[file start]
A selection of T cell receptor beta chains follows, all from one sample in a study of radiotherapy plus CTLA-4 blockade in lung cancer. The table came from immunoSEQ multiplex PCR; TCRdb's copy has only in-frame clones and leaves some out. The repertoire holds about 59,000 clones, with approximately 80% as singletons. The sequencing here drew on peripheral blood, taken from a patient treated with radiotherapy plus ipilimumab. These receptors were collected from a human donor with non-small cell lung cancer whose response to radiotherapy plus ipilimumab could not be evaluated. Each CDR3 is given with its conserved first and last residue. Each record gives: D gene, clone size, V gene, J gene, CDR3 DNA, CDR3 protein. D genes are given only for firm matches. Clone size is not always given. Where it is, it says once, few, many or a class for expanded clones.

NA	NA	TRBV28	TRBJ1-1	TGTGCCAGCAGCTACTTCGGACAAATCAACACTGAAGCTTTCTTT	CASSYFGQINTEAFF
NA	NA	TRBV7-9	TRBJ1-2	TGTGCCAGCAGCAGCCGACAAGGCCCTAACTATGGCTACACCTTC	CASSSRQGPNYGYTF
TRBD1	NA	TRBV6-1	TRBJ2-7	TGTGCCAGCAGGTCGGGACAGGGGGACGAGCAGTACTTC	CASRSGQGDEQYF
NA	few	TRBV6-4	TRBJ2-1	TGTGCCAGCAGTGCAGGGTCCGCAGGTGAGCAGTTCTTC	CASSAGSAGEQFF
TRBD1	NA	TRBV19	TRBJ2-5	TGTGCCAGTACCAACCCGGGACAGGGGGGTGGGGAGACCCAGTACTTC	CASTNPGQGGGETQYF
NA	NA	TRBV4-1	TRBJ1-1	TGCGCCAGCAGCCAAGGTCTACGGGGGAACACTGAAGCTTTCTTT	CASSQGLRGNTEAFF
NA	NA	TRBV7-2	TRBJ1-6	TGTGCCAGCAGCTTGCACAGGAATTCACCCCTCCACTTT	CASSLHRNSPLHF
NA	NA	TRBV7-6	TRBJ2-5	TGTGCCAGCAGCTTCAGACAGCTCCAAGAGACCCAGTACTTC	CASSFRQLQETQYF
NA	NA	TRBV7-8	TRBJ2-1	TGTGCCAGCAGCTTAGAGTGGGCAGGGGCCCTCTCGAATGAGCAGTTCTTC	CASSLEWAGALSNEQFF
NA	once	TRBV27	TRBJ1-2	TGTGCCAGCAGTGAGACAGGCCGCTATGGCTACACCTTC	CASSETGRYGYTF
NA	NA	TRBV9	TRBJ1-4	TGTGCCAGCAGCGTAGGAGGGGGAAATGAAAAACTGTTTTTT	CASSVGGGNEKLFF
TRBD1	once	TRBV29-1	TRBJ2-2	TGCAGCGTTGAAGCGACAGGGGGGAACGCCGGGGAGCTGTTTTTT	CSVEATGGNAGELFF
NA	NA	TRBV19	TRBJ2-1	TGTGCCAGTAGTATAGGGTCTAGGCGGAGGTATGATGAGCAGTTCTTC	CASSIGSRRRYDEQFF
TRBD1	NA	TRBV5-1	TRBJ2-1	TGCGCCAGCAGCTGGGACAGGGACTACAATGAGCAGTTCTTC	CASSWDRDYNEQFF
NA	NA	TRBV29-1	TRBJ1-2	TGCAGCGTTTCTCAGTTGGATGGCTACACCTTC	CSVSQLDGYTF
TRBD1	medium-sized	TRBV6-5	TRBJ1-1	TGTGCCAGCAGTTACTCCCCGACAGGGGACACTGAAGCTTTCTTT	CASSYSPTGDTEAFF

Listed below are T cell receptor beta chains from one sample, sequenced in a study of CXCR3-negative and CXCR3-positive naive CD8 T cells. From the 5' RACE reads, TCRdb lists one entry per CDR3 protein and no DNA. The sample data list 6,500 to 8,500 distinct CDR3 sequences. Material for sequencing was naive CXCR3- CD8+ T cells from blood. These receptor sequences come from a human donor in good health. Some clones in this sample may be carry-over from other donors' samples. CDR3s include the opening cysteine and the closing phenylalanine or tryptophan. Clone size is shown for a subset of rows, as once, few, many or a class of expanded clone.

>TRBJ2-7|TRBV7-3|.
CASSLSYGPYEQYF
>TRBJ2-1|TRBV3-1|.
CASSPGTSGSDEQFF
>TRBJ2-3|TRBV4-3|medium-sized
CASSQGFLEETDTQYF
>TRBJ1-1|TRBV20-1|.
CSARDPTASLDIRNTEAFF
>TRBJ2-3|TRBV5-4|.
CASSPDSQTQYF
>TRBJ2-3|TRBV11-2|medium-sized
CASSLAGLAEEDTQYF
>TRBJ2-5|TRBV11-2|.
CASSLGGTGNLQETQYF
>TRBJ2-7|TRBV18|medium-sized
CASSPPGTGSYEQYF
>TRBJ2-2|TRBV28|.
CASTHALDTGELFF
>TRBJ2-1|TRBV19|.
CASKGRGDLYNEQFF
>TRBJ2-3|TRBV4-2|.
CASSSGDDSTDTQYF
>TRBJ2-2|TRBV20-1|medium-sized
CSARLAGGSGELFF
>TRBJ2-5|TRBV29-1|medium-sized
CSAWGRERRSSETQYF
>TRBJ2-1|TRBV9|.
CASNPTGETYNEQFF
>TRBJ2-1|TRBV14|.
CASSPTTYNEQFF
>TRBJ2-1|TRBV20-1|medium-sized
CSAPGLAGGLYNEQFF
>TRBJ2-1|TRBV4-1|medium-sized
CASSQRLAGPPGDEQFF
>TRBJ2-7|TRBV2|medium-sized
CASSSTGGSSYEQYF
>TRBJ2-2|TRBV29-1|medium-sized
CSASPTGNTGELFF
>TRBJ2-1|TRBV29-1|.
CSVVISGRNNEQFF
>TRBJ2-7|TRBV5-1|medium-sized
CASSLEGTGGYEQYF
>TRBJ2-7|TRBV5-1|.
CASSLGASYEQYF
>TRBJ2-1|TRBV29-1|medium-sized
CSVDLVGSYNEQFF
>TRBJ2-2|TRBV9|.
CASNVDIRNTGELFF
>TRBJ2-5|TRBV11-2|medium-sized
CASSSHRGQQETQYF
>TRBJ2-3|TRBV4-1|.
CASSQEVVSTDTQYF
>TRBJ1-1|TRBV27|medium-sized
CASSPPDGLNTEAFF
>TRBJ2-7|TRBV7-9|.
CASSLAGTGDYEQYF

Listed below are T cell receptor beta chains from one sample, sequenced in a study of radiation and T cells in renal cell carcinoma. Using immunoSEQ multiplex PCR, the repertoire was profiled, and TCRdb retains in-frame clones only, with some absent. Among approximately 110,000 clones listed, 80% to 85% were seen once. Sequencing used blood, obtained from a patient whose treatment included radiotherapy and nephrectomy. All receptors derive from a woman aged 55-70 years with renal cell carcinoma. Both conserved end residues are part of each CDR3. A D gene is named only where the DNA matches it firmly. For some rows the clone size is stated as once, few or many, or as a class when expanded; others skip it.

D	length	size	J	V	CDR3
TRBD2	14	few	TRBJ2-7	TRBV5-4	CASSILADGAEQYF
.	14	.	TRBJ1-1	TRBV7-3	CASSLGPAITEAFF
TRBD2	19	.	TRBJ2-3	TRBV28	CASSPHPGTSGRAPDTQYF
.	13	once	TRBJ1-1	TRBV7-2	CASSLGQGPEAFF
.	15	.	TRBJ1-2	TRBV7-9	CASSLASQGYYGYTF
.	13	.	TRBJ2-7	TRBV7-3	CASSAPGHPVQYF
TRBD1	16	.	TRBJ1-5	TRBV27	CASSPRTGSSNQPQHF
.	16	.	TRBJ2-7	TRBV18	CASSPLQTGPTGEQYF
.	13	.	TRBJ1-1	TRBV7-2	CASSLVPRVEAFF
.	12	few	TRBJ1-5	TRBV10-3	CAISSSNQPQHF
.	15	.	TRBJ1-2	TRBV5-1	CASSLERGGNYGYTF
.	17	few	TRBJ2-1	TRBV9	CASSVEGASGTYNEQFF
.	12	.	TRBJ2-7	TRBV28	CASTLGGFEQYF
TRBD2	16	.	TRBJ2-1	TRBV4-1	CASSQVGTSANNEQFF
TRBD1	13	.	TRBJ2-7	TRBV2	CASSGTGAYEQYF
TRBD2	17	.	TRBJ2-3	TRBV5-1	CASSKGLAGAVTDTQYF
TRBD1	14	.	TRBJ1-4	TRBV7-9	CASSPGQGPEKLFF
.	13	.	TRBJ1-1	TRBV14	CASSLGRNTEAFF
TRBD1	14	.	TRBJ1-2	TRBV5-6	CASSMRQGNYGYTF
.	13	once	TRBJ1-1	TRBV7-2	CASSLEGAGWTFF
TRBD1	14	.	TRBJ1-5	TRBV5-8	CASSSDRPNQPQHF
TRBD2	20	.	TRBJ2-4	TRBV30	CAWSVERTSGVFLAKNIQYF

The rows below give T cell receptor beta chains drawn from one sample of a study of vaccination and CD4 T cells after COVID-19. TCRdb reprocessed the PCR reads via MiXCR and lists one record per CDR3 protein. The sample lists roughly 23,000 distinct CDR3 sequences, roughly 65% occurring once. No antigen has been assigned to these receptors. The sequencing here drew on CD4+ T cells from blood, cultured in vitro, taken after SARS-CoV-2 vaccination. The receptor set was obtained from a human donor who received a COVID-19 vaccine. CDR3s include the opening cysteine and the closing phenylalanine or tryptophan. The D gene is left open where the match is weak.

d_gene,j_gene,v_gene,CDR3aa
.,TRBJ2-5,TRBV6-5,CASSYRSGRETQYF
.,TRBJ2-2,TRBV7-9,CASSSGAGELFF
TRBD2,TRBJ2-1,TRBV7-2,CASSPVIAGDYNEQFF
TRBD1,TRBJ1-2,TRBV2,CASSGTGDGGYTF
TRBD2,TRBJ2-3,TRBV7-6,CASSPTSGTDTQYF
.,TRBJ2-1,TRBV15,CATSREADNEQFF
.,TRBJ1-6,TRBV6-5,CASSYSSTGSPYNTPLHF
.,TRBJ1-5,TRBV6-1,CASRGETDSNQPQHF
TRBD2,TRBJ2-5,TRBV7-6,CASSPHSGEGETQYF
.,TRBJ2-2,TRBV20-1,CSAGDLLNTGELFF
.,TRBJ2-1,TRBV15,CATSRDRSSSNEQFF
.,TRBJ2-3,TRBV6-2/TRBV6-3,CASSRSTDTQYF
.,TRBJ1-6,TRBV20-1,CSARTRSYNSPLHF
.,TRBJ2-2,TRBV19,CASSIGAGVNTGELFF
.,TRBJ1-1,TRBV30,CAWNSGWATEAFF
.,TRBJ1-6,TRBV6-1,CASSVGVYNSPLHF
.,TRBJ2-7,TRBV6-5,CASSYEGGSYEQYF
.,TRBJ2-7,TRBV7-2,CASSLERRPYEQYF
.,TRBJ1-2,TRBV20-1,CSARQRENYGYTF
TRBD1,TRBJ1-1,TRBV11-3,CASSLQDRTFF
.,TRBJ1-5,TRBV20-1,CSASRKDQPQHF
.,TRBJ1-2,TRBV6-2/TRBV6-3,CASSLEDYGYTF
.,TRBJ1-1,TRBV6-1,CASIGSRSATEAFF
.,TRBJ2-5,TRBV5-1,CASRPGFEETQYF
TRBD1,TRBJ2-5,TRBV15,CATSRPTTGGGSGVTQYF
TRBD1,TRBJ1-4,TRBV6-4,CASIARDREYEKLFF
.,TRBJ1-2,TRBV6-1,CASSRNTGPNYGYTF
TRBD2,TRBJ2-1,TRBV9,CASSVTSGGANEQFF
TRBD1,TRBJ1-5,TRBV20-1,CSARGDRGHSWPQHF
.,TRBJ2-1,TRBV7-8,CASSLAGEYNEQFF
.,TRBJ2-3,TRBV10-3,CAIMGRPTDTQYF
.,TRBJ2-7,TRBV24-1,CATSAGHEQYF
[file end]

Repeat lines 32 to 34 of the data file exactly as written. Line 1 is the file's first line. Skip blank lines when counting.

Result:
CASSLGGTGNLQETQYF
>TRBJ2-7|TRBV18|medium-sized
CASSPPGTGSYEQYF